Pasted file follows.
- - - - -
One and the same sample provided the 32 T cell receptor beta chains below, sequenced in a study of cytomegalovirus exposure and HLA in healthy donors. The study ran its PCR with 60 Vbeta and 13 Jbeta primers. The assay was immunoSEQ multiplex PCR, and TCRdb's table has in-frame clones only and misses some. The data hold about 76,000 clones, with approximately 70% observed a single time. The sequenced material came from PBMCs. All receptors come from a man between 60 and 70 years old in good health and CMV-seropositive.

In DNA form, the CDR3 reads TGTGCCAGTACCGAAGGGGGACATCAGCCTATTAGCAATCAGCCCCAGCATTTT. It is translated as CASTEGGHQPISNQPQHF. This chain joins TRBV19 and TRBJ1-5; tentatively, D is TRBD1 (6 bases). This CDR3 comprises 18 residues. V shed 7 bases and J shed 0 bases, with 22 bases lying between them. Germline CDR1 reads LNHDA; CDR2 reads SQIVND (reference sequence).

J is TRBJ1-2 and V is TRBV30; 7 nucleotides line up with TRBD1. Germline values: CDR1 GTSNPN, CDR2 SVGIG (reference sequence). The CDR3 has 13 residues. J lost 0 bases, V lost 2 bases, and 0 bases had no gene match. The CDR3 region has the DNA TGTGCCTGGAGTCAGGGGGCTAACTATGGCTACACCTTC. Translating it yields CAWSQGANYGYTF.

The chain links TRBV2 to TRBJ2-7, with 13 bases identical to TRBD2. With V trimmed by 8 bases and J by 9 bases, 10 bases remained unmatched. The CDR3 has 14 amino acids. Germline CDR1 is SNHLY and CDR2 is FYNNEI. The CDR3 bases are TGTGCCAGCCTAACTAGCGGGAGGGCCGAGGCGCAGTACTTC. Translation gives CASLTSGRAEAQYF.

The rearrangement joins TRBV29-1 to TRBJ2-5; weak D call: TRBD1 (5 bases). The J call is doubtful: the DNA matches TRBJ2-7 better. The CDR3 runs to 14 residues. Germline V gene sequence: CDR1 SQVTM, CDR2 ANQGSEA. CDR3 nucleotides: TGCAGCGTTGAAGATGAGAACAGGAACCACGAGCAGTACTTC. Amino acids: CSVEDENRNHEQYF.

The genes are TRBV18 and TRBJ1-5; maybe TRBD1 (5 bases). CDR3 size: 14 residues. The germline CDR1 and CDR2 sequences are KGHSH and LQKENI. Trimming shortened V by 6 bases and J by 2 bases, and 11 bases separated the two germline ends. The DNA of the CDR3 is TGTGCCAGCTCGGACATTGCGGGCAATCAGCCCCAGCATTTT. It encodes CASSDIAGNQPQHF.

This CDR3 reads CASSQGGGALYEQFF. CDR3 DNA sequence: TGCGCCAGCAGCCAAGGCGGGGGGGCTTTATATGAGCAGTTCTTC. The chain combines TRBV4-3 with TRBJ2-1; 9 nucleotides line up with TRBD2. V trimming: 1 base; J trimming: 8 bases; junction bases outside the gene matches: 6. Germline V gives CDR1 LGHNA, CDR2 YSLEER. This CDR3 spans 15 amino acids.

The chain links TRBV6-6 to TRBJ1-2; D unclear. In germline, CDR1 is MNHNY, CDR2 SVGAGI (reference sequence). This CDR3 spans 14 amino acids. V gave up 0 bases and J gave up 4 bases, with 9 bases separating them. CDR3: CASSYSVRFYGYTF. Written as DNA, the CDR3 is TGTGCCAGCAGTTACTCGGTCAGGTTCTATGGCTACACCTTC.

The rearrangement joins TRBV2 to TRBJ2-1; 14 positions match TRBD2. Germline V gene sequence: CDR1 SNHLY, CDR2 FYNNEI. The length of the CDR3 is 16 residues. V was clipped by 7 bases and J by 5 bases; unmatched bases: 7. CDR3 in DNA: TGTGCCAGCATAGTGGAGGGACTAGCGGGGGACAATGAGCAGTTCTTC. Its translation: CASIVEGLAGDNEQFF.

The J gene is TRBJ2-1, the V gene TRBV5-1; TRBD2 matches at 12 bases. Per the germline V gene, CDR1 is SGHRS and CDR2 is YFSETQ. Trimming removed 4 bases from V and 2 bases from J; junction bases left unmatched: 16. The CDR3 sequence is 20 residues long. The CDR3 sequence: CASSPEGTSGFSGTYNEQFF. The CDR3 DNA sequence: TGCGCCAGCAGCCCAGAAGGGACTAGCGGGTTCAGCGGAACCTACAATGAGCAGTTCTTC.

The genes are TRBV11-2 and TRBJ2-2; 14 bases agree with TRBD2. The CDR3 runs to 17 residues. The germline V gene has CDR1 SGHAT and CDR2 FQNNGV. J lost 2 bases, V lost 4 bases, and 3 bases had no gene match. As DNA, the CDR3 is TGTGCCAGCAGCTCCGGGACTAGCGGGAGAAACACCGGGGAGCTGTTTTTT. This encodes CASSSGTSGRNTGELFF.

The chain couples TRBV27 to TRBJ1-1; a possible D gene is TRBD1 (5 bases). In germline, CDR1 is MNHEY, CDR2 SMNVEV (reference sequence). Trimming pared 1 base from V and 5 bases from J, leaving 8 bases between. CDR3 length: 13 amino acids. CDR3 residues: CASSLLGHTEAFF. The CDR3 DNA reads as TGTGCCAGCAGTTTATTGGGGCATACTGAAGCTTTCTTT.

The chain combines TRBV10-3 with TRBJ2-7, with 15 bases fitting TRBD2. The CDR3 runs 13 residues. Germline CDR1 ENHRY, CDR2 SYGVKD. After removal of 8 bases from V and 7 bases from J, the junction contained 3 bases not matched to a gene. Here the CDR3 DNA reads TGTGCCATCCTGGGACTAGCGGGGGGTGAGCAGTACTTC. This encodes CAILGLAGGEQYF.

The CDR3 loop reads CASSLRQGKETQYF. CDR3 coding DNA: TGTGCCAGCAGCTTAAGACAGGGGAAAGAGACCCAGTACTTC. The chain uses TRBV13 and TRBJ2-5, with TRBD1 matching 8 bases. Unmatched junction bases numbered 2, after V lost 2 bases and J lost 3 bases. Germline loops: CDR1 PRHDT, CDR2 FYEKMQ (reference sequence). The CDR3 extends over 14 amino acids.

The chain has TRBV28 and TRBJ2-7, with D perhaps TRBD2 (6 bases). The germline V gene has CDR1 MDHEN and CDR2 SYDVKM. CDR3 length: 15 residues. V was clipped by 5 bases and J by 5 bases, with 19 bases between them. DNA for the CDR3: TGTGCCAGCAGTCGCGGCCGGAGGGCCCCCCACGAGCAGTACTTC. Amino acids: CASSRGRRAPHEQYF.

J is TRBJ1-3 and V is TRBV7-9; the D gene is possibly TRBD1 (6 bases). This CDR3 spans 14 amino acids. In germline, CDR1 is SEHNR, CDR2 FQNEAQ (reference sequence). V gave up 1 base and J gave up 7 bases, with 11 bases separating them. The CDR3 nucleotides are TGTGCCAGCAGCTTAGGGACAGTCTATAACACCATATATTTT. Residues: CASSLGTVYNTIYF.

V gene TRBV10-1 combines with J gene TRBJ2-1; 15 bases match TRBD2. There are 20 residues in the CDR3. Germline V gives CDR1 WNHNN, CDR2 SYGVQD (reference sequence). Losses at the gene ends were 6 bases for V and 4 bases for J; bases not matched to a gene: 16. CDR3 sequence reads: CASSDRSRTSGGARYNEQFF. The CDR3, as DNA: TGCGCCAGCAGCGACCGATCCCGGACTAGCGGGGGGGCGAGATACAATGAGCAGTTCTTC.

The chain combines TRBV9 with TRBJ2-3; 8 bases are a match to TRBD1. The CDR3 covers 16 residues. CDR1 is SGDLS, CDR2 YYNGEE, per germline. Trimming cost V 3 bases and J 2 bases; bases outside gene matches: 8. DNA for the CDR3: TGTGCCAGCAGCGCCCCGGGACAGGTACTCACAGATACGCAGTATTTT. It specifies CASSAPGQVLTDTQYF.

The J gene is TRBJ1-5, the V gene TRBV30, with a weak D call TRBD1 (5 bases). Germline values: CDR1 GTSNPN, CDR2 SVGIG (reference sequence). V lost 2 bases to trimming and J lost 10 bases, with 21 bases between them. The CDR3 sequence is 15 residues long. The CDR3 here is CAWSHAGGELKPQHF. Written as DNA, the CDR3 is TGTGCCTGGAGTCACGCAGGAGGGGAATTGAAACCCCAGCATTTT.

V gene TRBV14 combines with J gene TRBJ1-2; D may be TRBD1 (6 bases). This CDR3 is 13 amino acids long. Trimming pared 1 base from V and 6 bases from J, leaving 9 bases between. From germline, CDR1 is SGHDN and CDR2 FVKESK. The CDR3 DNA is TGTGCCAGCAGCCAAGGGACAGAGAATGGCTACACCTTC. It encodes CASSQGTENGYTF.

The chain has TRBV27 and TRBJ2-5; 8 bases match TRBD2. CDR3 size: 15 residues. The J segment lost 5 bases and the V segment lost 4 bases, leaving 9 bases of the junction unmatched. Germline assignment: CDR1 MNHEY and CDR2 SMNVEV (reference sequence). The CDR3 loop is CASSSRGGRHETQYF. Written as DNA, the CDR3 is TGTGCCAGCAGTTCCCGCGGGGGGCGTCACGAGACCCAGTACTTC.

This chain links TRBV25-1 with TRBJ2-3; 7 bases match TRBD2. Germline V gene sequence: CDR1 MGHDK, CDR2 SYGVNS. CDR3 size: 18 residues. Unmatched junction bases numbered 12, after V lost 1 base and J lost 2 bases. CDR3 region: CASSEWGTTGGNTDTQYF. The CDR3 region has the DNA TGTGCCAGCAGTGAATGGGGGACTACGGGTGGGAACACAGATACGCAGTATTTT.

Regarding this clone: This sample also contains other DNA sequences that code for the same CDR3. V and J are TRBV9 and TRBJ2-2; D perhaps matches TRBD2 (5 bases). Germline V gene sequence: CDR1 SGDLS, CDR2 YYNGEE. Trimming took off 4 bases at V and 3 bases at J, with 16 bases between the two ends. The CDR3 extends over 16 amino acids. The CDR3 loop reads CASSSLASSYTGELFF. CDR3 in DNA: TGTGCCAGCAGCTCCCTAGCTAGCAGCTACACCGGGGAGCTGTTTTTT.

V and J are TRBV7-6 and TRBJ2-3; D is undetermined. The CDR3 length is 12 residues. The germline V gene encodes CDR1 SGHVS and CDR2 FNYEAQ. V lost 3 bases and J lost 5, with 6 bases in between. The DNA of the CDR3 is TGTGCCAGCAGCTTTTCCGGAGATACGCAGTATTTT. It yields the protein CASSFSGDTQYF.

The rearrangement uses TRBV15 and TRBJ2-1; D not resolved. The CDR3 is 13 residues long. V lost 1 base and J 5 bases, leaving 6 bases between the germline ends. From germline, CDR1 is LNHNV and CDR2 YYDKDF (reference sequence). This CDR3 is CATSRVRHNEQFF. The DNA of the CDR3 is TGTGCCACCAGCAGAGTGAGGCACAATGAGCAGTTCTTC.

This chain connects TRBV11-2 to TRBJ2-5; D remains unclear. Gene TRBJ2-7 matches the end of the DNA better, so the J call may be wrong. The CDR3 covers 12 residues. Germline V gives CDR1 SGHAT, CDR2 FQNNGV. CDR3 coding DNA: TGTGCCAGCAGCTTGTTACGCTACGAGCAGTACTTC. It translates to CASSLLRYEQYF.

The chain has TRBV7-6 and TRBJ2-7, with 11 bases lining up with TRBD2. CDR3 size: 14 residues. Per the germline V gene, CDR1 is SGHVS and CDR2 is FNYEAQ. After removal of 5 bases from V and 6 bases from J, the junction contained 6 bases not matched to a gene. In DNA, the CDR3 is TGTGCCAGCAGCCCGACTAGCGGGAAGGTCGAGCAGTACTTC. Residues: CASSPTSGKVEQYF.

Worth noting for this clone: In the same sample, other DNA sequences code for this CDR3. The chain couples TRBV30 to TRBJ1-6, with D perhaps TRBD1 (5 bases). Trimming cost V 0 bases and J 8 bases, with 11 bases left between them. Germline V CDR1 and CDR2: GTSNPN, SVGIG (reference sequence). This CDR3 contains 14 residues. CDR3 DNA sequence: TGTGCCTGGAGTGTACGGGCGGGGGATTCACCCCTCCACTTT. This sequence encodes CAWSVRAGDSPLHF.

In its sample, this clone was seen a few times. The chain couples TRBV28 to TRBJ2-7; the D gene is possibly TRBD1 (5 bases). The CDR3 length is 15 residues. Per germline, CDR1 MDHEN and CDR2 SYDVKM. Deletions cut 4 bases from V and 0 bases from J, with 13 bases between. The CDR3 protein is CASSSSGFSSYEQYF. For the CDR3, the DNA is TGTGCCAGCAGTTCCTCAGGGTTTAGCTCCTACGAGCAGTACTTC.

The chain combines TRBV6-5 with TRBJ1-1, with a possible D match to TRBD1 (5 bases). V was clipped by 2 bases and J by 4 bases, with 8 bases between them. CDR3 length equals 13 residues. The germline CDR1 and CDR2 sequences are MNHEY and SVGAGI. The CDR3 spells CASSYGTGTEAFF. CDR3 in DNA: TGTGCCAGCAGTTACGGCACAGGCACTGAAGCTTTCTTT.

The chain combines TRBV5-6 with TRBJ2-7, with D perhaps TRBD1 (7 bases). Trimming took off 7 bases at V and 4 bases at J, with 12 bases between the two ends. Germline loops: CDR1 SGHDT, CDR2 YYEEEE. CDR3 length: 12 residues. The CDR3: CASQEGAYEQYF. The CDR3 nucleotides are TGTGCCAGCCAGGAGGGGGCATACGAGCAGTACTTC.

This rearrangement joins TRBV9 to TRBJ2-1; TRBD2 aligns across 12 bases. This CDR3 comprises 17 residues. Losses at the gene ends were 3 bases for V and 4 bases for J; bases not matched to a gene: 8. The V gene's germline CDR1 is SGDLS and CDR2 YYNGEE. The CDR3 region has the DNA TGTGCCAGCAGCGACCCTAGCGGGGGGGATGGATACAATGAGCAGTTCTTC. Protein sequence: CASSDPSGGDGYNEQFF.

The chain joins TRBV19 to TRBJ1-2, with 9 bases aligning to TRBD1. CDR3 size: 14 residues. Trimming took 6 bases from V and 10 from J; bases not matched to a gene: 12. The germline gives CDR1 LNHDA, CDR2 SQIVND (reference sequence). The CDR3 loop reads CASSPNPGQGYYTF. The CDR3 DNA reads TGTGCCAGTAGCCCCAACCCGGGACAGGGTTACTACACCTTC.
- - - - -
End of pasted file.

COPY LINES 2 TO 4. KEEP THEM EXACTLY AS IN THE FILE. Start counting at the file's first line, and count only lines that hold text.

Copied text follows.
In DNA form, the CDR3 reads TGTGCCAGTACCGAAGGGGGACATCAGCCTATTAGCAATCAGCCCCAGCATTTT. It is translated as CASTEGGHQPISNQPQHF. This chain joins TRBV19 and TRBJ1-5; tentatively, D is TRBD1 (6 bases). This CDR3 comprises 18 residues. V shed 7 bases and J shed 0 bases, with 22 bases lying between them. Germline CDR1 reads LNHDA; CDR2 reads SQIVND (reference sequence).

J is TRBJ1-2 and V is TRBV30; 7 nucleotides line up with TRBD1. Germline values: CDR1 GTSNPN, CDR2 SVGIG (reference sequence). The CDR3 has 13 residues. J lost 0 bases, V lost 2 bases, and 0 bases had no gene match. The CDR3 region has the DNA TGTGCCTGGAGTCAGGGGGCTAACTATGGCTACACCTTC. Translating it yields CAWSQGANYGYTF.

The chain links TRBV2 to TRBJ2-7, with 13 bases identical to TRBD2. With V trimmed by 8 bases and J by 9 bases, 10 bases remained unmatched. The CDR3 has 14 amino acids. Germline CDR1 is SNHLY and CDR2 is FYNNEI. The CDR3 bases are TGTGCCAGCCTAACTAGCGGGAGGGCCGAGGCGCAGTACTTC. Translation gives CASLTSGRAEAQYF.